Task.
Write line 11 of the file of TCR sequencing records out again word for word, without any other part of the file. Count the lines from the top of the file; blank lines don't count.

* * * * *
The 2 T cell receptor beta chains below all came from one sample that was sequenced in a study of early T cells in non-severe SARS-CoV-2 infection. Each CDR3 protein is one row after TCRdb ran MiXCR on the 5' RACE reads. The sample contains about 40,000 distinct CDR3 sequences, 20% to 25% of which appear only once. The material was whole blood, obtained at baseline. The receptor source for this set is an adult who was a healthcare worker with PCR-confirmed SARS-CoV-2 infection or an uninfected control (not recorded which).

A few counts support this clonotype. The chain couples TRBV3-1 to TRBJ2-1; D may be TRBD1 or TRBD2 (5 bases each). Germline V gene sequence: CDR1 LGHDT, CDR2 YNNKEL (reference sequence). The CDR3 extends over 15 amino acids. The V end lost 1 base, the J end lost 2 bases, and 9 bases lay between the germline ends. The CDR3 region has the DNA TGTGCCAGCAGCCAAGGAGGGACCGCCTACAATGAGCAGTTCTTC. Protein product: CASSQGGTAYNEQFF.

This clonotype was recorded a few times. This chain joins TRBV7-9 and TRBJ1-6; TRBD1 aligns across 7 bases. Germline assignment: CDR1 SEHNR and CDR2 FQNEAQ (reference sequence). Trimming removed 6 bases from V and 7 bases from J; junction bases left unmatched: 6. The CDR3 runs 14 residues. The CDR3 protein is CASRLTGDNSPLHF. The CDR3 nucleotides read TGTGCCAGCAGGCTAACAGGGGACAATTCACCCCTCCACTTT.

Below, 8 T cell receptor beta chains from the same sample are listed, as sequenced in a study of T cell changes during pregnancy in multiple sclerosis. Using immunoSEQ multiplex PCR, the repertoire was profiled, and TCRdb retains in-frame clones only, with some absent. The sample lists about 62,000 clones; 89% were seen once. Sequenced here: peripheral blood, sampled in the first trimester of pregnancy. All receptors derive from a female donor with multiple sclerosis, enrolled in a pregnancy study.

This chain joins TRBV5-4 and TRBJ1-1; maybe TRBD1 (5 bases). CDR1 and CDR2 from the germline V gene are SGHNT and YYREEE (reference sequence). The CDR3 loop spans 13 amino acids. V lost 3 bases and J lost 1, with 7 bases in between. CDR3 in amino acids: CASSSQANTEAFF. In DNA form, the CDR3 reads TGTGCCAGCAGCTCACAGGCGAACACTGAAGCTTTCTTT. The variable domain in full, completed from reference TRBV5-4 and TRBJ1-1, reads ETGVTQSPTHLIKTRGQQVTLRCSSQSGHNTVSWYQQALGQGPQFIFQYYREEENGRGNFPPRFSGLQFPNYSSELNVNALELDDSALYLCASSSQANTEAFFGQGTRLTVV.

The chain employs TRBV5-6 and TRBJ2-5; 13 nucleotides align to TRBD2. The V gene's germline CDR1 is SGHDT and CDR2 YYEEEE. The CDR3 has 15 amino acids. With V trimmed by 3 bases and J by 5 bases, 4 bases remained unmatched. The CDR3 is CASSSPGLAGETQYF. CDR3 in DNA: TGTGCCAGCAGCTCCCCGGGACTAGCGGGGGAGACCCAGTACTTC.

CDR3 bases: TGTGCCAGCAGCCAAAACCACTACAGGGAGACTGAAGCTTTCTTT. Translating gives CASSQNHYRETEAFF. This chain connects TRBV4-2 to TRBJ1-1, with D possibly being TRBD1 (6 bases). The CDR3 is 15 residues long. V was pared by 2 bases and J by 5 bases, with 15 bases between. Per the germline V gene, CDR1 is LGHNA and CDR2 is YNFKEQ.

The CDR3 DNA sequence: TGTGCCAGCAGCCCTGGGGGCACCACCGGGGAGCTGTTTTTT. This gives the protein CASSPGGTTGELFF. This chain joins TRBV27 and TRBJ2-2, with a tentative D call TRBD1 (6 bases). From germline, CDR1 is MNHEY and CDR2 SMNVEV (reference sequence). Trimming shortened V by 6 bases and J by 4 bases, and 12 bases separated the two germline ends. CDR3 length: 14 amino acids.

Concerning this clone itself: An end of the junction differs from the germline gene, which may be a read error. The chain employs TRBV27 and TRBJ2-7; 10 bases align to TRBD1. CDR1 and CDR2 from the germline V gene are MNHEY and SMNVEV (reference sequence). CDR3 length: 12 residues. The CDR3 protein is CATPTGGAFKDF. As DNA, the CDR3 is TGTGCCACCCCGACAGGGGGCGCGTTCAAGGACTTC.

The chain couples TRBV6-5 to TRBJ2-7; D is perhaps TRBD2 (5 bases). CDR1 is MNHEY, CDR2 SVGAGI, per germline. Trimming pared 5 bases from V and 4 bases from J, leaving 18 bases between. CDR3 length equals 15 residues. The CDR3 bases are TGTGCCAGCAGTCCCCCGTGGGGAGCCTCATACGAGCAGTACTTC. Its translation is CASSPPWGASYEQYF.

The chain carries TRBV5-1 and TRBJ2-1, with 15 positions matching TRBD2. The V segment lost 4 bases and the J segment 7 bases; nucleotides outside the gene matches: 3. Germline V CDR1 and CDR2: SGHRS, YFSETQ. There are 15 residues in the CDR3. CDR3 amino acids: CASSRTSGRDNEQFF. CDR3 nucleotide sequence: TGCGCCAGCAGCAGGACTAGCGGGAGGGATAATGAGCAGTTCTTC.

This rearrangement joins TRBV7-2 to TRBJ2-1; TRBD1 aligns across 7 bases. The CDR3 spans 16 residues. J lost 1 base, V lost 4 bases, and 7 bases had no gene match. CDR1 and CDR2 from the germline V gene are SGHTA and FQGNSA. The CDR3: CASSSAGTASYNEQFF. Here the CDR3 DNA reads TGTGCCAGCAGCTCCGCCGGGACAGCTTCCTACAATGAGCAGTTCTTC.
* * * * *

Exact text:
The chain carries TRBV5-1 and TRBJ2-1, with 15 positions matching TRBD2. The V segment lost 4 bases and the J segment 7 bases; nucleotides outside the gene matches: 3. Germline V CDR1 and CDR2: SGHRS, YFSETQ. There are 15 residues in the CDR3. CDR3 amino acids: CASSRTSGRDNEQFF. CDR3 nucleotide sequence: TGCGCCAGCAGCAGGACTAGCGGGAGGGATAATGAGCAGTTCTTC.